Can landlords enter their rented property even if their tenants don’t want them to?

Knock KnockThe question of landlord access to rented property is a difficult one.

Landlords will want, and indeed need, to visit their rented properties from time to time and carry out inspections. For example

  • They are required by law to arrange for gas safety checks and checks of the electrical wiring
  • They need to check that the property is in good condition and, if there are issues, arrange for repair or other works to be done.  Landlords have statutory obligations to keep the property in repair and fit for human habitation.
  • They need to make sure that the property is not being used for illegal purposes. For example, if the property is being used for growing cannabis – the worst case scenario being a cannabis farm – which can cause severe damage to the property
  • They need to ensure that no unauthorised occupiers are living at the property – as this could unwittingly put landlords in breach of the HMO licensing rules, and
  • Many insurance policies now require landlords to carry out regular property inspections, normally not less than every six months.

Tenants, on the other hand, are often hostile to these visits

  • They may dislike the landlord and object to him coming into their home
  • They may have someone staying at the property they do not want the landlord to know about
  • They may have damaged the property and want to conceal this from the landlord
  • They may be carrying on criminal activities and don’t want anyone coming in.
  • Or even if they do not object in principle to the visit, they may want to be present (which is entirely reasonable) but can’t take time off work

So what is the legal position?

There is a conflict of rules.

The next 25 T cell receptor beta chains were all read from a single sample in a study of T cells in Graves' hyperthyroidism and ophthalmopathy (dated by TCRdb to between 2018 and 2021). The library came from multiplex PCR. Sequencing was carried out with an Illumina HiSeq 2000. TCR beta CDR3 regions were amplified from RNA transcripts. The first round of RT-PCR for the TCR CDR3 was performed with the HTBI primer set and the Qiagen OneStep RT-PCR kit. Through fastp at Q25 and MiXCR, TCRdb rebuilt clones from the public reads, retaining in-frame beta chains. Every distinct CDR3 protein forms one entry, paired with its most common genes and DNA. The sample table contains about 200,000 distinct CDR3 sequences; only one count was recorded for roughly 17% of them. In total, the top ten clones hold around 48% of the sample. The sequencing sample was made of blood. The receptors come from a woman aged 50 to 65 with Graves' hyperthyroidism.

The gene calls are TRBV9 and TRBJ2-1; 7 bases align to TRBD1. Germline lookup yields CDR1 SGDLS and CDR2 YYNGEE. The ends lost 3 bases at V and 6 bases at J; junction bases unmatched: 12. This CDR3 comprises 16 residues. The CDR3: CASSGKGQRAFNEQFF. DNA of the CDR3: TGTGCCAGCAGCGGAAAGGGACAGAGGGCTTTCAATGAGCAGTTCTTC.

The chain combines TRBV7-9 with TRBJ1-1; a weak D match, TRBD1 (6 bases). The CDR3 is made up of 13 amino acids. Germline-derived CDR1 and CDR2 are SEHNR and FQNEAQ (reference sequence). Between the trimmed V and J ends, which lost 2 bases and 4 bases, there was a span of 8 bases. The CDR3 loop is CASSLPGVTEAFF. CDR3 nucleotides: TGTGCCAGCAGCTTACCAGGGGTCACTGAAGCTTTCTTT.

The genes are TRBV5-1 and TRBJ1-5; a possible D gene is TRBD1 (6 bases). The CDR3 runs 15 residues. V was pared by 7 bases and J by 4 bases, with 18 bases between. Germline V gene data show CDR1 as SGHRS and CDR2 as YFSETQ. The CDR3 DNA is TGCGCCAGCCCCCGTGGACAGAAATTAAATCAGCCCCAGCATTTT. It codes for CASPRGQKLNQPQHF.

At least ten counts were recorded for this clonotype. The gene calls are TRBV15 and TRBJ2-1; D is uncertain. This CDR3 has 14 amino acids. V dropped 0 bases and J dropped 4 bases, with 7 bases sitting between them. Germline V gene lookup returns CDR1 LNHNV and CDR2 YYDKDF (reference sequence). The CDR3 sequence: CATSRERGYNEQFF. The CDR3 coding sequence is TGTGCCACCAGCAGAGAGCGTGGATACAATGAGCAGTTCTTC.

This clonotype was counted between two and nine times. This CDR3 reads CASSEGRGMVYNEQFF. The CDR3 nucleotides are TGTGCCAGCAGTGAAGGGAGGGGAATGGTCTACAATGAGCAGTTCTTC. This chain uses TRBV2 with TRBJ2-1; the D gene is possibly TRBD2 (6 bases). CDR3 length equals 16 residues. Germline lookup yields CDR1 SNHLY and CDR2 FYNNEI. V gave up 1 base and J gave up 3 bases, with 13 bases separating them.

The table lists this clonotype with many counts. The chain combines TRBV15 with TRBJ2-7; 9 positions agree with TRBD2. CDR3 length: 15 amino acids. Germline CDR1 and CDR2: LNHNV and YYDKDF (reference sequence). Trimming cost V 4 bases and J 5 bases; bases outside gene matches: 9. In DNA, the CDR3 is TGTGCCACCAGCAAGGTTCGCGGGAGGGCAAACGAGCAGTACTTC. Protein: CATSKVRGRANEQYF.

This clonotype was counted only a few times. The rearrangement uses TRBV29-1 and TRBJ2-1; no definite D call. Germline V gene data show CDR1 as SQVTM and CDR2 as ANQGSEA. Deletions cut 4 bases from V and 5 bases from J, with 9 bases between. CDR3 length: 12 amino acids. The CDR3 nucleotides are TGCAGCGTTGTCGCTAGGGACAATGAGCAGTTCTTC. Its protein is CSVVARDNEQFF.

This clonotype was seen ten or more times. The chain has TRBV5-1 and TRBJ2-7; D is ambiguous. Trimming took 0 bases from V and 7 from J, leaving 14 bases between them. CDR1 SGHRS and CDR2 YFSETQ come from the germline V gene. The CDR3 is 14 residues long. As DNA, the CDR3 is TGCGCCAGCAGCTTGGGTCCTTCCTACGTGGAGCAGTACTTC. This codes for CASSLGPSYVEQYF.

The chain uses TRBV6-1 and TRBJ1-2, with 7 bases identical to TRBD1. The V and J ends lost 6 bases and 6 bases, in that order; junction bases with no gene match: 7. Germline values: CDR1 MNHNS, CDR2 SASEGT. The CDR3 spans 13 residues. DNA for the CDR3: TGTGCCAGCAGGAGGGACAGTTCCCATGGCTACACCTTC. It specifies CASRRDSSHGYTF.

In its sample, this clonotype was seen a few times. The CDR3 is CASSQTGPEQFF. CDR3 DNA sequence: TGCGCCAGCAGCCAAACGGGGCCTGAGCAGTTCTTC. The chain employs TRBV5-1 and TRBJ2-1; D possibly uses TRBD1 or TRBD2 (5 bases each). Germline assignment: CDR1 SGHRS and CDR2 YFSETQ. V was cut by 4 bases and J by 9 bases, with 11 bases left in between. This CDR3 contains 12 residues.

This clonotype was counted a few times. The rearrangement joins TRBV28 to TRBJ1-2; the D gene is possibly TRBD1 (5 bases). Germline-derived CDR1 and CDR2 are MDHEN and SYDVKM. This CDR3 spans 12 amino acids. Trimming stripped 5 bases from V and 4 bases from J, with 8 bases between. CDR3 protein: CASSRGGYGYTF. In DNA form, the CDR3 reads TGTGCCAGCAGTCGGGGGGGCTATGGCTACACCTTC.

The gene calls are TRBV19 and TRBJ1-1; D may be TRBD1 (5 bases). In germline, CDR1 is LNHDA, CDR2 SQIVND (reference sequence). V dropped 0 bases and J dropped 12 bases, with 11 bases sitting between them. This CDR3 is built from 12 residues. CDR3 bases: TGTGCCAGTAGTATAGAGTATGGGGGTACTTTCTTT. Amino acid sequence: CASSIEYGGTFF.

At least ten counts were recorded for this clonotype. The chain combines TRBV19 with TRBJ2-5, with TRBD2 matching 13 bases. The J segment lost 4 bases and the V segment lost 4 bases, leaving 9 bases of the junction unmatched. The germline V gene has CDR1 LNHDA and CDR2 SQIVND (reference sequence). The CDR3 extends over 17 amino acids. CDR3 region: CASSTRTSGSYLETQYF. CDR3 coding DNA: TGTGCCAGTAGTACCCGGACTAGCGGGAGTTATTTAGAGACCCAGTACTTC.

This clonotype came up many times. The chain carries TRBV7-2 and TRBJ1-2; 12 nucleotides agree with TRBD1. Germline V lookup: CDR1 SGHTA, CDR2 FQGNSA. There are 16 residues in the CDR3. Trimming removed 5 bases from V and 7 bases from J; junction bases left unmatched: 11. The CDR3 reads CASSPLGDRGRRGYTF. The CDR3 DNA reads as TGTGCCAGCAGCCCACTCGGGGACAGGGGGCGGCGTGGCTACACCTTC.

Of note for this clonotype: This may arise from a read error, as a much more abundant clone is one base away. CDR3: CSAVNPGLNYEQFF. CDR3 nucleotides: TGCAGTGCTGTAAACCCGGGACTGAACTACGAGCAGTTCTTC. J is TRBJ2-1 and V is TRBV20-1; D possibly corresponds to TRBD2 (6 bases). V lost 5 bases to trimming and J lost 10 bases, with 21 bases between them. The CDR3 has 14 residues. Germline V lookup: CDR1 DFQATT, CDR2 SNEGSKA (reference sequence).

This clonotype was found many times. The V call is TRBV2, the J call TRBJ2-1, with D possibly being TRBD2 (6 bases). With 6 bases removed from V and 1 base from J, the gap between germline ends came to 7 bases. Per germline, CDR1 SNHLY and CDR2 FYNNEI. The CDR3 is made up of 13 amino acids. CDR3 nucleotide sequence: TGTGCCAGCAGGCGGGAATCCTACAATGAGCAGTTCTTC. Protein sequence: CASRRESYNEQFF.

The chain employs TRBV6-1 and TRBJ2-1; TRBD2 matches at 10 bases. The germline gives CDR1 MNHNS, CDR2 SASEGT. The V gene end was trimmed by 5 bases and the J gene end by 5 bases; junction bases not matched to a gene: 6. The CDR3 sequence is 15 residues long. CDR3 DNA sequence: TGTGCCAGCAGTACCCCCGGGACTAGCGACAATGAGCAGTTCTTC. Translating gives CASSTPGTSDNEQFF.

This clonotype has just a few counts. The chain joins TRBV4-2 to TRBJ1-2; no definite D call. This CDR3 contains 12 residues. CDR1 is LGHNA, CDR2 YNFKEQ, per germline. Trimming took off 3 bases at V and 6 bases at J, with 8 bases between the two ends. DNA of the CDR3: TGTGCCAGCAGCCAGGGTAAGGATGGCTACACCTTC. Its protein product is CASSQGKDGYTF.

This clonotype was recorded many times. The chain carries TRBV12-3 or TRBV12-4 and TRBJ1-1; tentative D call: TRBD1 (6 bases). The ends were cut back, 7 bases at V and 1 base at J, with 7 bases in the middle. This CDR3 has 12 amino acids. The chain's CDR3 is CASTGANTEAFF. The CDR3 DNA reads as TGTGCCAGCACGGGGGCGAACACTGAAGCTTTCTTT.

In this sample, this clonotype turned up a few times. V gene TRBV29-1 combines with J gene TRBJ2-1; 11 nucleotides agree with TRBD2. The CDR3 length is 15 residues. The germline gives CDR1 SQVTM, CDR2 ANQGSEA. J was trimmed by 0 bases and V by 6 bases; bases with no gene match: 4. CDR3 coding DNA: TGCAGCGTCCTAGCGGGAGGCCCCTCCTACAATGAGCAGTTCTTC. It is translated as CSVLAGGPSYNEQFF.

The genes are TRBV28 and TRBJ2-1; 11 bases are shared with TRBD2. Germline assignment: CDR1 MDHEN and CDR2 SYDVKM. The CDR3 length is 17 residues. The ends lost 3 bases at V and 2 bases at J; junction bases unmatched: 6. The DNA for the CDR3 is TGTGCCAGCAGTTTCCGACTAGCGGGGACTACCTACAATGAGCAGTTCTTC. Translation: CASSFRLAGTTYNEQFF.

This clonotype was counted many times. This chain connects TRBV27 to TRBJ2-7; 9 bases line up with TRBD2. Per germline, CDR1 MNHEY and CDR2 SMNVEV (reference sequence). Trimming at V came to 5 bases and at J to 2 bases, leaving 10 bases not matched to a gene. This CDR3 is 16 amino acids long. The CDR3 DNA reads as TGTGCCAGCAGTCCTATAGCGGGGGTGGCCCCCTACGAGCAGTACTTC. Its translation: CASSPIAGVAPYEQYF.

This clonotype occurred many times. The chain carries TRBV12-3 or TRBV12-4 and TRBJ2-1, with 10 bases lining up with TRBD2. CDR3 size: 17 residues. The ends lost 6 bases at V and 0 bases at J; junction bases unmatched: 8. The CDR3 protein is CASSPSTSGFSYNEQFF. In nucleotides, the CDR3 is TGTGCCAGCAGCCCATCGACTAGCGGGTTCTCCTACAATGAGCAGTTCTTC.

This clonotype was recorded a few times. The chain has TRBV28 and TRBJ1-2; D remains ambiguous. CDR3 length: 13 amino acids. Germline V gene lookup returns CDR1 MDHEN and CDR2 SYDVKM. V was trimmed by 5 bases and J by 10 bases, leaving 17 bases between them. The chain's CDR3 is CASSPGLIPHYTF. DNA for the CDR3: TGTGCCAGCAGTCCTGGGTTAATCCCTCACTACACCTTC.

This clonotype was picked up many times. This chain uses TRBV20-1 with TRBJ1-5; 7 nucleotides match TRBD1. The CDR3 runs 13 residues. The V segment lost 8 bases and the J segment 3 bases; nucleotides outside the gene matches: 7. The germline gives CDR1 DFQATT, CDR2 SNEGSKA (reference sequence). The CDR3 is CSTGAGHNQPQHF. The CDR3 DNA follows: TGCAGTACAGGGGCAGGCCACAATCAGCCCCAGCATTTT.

Landlords rights

Landlords have a legal right to inspect the property, which is laid down in law. For example:

  • The Landlord and Tenant Act 1985 provides in section 11(6) that it is an implied term in tenancy agreements that landlords shall have access to view the condition and state of repair of the property upon giving 24 hours notice
  • The Housing Act 1988 then provides in section 16 that it is an implied term in every tenancy agreement that the landlord shall have access to carry out repairs
  • The tenancy agreement will also normally provide that the landlord will have access (which should be on giving not less than 24 hours notice in writing) to carry out inspections and show round prospective new tenants or purchasers.

Tenants rights

Tenants, on the other hand, have what is called the ‘covenant of quiet enjoyment’.

This right is fundamental to all tenancies and provides that tenants can prevent anyone, including (or maybe particularly) the landlord, from entering without their consent. Apart from people with special authority, such as police with a search warrant.

There is also an overriding right for landlords to enter ‘in case of emergency’. However this must be a real emergency, such as a serious fire, flood, or the need to rescue someone trapped in the property who is in danger, etc.

The fact, for example, that there ‘might’ be a gas issue simply because the tenants have not allowed a gas safety inspection will not be sufficient!

Indeed if anyone smells gas, they should not enter the property at all but contact the National Gas Emergency Number on 0800 111 999. They will advise and if necessary, the emergency services have a statutory right of access.

So, in the vast majority of cases, tenants can rely on the ‘covenant of quiet enjoyment’ to keep everyone out.

Resolving the conflict

So how do we deal with this conflict between the rights of landlords and tenants?